Modernist ideological projects can be seen with especial intensity in the construction process, in acts of destruction and rebuilding that are inexorably linked with the writing of history and a policing of memory. 'Narrative and construction,' notes Ricoeur, 'bring about a similar kind of inscription, the one in the endurance of time, the other in the enduringness of materials. Each new building is inscribed in urban space like a narrative within a setting of intertextuality'. Destruction can erase or suspend old histories in time, and thus announce the inception of new narratives. The process of the production and reproduction of the social space in which the evolving urban fabric, architecture and design function forms an interesting challenge for artists, in as much as they interpret it as a palimpsest composed not just of spectacular, visible and physical temporo-spatial layers, but also of multiple invisible and immaterial strata piled on top of one another. Artists are not so much concerned with the uncovering and presentation of an erased text that may once have existed, but encode or reactivate it, exposing the current context in which it might emerge. It is here that artists are active comrades of time, mixing frames recognized from descriptions of history and inventing new trajectories for past events. Interested in the complex nature of the desire to grasp the past, they perform transformations on the senses ascribed to it, making use, for example, of the method of repetition or remakes. Repetition is in fact an actualization of the conditions of production that emerge from a reworking of the past.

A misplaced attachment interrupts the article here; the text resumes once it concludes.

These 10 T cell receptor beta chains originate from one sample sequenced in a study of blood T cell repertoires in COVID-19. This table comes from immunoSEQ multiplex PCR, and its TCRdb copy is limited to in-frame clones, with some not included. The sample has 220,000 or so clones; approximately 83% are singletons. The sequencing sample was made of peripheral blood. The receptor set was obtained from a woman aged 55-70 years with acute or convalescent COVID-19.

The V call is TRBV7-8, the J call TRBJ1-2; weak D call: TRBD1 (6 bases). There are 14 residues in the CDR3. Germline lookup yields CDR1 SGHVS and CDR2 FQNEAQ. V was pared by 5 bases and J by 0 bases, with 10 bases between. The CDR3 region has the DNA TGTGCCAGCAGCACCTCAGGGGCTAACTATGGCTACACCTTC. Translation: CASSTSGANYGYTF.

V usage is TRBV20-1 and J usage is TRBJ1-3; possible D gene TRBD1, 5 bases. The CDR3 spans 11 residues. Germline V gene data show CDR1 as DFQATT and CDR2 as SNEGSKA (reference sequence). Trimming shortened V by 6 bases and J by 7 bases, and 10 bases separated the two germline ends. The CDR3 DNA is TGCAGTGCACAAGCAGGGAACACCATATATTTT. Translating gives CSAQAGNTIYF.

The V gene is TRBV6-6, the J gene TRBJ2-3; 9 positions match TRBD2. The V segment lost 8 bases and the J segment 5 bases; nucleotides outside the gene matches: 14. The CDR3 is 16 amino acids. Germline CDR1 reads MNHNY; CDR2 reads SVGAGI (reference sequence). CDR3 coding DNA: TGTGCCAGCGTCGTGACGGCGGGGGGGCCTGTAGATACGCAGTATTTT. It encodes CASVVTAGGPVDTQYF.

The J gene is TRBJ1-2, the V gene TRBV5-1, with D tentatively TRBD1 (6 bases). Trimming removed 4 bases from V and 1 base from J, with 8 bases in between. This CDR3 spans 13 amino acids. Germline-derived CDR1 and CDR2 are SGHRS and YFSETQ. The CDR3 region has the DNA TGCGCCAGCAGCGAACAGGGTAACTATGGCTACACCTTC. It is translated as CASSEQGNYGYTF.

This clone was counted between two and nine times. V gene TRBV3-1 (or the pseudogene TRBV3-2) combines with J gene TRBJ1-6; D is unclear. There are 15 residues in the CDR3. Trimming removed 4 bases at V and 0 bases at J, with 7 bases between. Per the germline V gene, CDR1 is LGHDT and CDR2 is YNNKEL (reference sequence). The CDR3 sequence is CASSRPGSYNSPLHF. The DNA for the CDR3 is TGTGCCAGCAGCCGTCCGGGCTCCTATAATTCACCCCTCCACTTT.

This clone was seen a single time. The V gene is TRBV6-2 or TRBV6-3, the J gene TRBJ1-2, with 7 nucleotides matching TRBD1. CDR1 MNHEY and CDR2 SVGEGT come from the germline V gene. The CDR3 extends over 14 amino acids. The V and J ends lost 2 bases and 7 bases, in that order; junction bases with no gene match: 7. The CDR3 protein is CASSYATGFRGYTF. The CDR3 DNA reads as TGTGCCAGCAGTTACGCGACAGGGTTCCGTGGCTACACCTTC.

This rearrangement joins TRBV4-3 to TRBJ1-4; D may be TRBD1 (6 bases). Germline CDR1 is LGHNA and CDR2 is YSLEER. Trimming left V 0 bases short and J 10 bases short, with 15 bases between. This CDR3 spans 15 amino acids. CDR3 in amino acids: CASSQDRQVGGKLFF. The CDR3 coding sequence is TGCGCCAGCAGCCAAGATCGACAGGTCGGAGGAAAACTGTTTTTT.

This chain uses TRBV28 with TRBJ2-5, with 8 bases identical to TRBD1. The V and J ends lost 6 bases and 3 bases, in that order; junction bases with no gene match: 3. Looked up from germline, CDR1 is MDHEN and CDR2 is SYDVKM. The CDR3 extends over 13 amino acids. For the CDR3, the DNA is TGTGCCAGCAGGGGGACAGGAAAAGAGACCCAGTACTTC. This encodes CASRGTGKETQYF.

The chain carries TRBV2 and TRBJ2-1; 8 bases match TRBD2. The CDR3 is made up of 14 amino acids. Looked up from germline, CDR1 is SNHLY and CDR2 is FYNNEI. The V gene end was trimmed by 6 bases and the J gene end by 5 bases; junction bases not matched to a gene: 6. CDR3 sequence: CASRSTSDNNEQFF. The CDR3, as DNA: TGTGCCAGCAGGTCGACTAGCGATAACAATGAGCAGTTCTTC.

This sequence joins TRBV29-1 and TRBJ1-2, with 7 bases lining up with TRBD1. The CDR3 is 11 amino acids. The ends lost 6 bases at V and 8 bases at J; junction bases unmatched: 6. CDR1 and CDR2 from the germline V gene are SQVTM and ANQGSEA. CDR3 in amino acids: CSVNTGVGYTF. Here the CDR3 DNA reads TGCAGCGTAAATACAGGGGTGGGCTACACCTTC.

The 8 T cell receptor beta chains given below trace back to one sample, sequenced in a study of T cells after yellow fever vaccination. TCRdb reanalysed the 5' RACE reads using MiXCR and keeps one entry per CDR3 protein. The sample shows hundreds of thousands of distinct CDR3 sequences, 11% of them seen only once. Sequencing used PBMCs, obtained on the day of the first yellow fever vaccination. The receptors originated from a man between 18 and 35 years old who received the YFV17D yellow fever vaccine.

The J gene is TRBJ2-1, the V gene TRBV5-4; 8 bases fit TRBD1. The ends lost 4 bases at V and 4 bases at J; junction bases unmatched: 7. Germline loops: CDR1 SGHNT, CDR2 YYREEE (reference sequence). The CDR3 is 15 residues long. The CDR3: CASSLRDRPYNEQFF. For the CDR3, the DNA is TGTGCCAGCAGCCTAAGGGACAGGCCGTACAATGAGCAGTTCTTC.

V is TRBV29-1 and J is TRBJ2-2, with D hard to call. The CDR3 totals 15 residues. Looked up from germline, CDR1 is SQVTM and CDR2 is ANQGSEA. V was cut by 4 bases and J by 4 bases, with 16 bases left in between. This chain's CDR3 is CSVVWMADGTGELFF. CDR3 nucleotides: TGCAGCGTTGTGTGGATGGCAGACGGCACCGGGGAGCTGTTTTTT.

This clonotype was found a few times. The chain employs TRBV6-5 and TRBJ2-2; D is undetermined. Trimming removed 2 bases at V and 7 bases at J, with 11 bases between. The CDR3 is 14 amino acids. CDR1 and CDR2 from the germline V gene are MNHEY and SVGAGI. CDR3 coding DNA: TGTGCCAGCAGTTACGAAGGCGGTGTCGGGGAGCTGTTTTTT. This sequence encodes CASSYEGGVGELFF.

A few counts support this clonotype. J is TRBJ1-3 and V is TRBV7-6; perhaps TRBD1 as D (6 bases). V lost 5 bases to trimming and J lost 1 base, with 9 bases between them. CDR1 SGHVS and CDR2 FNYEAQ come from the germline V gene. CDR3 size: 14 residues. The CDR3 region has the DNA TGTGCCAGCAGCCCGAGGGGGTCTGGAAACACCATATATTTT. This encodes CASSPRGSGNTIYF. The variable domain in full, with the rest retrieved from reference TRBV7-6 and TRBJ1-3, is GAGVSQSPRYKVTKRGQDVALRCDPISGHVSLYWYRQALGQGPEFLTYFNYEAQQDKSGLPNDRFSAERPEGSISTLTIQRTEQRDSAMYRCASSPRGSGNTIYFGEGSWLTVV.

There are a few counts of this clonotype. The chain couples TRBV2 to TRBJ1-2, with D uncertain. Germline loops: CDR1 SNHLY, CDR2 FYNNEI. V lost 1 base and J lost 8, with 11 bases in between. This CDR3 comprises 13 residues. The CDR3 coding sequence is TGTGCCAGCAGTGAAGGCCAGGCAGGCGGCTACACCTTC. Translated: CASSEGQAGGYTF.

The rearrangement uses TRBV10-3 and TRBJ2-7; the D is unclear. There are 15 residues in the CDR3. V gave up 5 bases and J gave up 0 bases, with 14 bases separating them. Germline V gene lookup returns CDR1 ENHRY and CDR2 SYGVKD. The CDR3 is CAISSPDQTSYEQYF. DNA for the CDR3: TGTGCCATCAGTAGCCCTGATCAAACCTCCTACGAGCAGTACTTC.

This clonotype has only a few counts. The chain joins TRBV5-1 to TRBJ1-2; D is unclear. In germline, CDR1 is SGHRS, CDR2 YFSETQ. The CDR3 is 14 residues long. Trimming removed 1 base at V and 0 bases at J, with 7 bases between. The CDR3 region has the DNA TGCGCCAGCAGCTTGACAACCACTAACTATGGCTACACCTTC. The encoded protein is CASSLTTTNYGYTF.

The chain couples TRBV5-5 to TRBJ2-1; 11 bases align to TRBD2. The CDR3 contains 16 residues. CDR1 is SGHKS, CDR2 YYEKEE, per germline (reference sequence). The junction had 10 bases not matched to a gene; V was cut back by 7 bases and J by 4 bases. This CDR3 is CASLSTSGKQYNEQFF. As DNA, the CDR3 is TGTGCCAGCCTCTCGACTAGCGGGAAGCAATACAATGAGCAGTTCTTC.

The exploration of the traces of a lost utopia in contemporary social space that is present in the works of Clemens von Wedemeyer ('Silberhohe', 'Die Siedlung') , Zbynek Baladran ('Glossary', 'Socio-fiction II') and Grigor Khachatryan ('Churches') is connected with a question as to the mediation of the imagining and remembering of them through the different images and various technologies operative in the field of visual culture: fiction and documentary films, video and television. Probing images through different modes of their 'technical reproducibility' they get to the very heart of the contemporary immaterial and affective aspect of an economy that generates first and foremost mediated images and desires.